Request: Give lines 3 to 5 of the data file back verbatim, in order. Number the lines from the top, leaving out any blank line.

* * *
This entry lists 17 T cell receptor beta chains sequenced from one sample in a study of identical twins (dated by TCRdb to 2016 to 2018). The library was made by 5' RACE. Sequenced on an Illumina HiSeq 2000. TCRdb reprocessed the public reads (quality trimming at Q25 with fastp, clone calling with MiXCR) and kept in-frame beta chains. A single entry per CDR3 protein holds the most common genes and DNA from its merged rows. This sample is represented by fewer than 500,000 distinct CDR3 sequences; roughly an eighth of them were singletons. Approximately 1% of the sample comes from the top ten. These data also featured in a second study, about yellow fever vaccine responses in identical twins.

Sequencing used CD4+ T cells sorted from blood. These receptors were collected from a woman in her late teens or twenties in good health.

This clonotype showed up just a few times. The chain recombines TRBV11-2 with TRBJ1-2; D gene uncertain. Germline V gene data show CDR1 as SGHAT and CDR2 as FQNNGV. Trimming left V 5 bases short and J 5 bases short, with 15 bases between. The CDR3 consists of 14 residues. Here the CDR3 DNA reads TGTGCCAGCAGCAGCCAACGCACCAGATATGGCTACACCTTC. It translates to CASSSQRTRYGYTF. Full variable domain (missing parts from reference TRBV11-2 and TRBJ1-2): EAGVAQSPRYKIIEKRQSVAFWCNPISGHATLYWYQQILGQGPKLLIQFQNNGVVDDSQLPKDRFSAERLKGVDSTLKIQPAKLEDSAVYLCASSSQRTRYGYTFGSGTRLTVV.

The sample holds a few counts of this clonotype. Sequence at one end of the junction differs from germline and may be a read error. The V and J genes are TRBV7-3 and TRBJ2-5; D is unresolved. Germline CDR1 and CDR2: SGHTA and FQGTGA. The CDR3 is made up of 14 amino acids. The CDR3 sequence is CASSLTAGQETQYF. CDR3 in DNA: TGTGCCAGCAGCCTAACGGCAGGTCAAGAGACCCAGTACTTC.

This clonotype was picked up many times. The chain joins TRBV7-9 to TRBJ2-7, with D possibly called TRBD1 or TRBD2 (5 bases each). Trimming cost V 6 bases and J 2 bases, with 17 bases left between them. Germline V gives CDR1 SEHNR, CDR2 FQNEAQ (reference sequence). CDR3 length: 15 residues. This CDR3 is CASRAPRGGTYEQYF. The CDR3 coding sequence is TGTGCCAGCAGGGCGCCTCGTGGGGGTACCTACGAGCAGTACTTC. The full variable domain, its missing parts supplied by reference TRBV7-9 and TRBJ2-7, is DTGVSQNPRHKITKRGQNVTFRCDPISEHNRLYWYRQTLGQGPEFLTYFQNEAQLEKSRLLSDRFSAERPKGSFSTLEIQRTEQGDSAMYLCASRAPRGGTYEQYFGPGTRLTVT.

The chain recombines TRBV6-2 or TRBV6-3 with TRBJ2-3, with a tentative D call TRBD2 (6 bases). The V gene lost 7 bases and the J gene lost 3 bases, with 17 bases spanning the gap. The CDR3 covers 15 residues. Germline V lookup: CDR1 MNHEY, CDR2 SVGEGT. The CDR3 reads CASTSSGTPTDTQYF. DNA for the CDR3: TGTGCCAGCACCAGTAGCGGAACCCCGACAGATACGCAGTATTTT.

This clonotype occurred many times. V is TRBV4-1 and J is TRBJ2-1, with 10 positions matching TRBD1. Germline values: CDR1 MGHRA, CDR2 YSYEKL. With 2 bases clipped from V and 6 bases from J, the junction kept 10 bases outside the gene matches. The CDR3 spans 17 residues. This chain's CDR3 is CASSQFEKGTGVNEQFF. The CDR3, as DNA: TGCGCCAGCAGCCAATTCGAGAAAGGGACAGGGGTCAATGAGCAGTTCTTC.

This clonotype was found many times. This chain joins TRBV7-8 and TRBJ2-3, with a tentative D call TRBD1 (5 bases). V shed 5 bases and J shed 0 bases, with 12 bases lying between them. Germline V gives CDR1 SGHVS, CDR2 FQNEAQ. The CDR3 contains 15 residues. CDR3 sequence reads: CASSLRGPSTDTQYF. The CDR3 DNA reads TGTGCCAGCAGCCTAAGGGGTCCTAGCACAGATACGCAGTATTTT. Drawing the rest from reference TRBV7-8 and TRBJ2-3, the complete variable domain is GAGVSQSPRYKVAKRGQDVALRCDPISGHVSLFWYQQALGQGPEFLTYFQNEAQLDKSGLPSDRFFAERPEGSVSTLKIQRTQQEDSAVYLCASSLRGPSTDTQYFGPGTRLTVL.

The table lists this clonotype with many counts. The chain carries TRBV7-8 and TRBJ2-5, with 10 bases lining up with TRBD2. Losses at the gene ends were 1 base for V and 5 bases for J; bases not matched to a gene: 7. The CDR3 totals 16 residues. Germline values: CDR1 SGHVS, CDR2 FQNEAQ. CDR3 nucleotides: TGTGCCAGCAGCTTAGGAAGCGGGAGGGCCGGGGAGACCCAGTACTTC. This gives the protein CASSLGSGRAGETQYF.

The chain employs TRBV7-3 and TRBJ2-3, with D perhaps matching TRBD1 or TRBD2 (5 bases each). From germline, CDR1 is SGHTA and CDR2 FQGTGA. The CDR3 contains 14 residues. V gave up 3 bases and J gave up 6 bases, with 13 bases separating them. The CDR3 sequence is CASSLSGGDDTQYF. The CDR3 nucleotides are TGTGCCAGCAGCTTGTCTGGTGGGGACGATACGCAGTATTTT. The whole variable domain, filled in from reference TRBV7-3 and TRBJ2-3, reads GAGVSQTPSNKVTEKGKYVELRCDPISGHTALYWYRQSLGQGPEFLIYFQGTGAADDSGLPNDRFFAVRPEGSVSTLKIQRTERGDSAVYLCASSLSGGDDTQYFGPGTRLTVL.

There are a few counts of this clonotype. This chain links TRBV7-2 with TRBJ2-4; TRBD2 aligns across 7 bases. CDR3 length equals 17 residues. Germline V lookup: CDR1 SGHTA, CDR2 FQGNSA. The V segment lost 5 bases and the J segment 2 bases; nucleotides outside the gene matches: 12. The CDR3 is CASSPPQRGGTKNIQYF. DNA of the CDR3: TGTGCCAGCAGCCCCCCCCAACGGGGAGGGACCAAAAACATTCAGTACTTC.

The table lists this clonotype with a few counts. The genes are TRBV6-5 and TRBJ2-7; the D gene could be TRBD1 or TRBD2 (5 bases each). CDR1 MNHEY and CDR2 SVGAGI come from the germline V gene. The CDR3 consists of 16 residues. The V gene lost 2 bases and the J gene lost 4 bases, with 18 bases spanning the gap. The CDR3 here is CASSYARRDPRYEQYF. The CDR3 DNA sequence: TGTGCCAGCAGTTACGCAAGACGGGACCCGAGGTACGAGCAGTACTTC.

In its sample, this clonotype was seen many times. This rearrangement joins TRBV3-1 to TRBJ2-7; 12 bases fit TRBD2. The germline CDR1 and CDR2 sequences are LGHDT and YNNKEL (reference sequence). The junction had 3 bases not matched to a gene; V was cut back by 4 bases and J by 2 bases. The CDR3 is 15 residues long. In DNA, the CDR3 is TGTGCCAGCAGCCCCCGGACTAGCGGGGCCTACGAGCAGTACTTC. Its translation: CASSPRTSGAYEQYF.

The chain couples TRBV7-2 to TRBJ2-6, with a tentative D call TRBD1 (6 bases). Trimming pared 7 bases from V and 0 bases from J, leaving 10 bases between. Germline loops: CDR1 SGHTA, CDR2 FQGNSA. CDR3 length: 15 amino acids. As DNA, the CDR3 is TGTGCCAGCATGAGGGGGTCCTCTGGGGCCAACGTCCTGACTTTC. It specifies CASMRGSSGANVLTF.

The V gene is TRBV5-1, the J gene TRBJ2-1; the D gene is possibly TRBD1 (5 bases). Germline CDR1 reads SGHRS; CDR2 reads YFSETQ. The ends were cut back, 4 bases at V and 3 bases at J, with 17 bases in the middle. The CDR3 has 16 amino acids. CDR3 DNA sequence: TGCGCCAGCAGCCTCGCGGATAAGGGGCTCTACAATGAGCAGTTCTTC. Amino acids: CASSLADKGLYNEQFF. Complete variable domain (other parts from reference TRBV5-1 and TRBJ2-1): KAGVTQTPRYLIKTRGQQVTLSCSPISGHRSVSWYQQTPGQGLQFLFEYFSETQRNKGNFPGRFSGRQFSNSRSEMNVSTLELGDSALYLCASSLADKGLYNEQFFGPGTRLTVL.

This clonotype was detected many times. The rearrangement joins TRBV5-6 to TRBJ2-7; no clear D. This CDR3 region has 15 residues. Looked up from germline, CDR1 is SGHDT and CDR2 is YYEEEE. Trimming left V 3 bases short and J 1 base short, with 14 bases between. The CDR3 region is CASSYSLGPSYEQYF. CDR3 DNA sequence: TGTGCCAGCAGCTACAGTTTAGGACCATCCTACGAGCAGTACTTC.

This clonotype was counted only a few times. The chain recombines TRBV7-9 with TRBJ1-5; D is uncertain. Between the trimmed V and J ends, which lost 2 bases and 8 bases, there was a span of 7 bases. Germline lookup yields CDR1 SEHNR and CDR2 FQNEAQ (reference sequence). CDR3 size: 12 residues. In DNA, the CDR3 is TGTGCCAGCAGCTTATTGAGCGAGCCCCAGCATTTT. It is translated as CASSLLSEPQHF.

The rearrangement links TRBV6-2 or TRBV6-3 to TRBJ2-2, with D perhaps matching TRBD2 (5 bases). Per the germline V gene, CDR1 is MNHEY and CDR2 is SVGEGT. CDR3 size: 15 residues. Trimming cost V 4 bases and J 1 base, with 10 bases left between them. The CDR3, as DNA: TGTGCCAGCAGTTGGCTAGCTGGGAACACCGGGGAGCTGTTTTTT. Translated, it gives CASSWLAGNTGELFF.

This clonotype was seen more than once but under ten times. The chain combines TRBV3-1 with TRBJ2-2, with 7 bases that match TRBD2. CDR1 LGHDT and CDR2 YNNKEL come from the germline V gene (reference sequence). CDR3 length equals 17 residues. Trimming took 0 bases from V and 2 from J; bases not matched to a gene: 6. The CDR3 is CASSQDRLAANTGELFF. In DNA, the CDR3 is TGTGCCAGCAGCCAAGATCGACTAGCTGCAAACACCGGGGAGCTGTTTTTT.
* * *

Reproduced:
This clonotype showed up just a few times. The chain recombines TRBV11-2 with TRBJ1-2; D gene uncertain. Germline V gene data show CDR1 as SGHAT and CDR2 as FQNNGV. Trimming left V 5 bases short and J 5 bases short, with 15 bases between. The CDR3 consists of 14 residues. Here the CDR3 DNA reads TGTGCCAGCAGCAGCCAACGCACCAGATATGGCTACACCTTC. It translates to CASSSQRTRYGYTF. Full variable domain (missing parts from reference TRBV11-2 and TRBJ1-2): EAGVAQSPRYKIIEKRQSVAFWCNPISGHATLYWYQQILGQGPKLLIQFQNNGVVDDSQLPKDRFSAERLKGVDSTLKIQPAKLEDSAVYLCASSSQRTRYGYTFGSGTRLTVV.

The sample holds a few counts of this clonotype. Sequence at one end of the junction differs from germline and may be a read error. The V and J genes are TRBV7-3 and TRBJ2-5; D is unresolved. Germline CDR1 and CDR2: SGHTA and FQGTGA. The CDR3 is made up of 14 amino acids. The CDR3 sequence is CASSLTAGQETQYF. CDR3 in DNA: TGTGCCAGCAGCCTAACGGCAGGTCAAGAGACCCAGTACTTC.

This clonotype was picked up many times. The chain joins TRBV7-9 to TRBJ2-7, with D possibly called TRBD1 or TRBD2 (5 bases each). Trimming cost V 6 bases and J 2 bases, with 17 bases left between them. Germline V gives CDR1 SEHNR, CDR2 FQNEAQ (reference sequence). CDR3 length: 15 residues. This CDR3 is CASRAPRGGTYEQYF. The CDR3 coding sequence is TGTGCCAGCAGGGCGCCTCGTGGGGGTACCTACGAGCAGTACTTC. The full variable domain, its missing parts supplied by reference TRBV7-9 and TRBJ2-7, is DTGVSQNPRHKITKRGQNVTFRCDPISEHNRLYWYRQTLGQGPEFLTYFQNEAQLEKSRLLSDRFSAERPKGSFSTLEIQRTEQGDSAMYLCASRAPRGGTYEQYFGPGTRLTVT.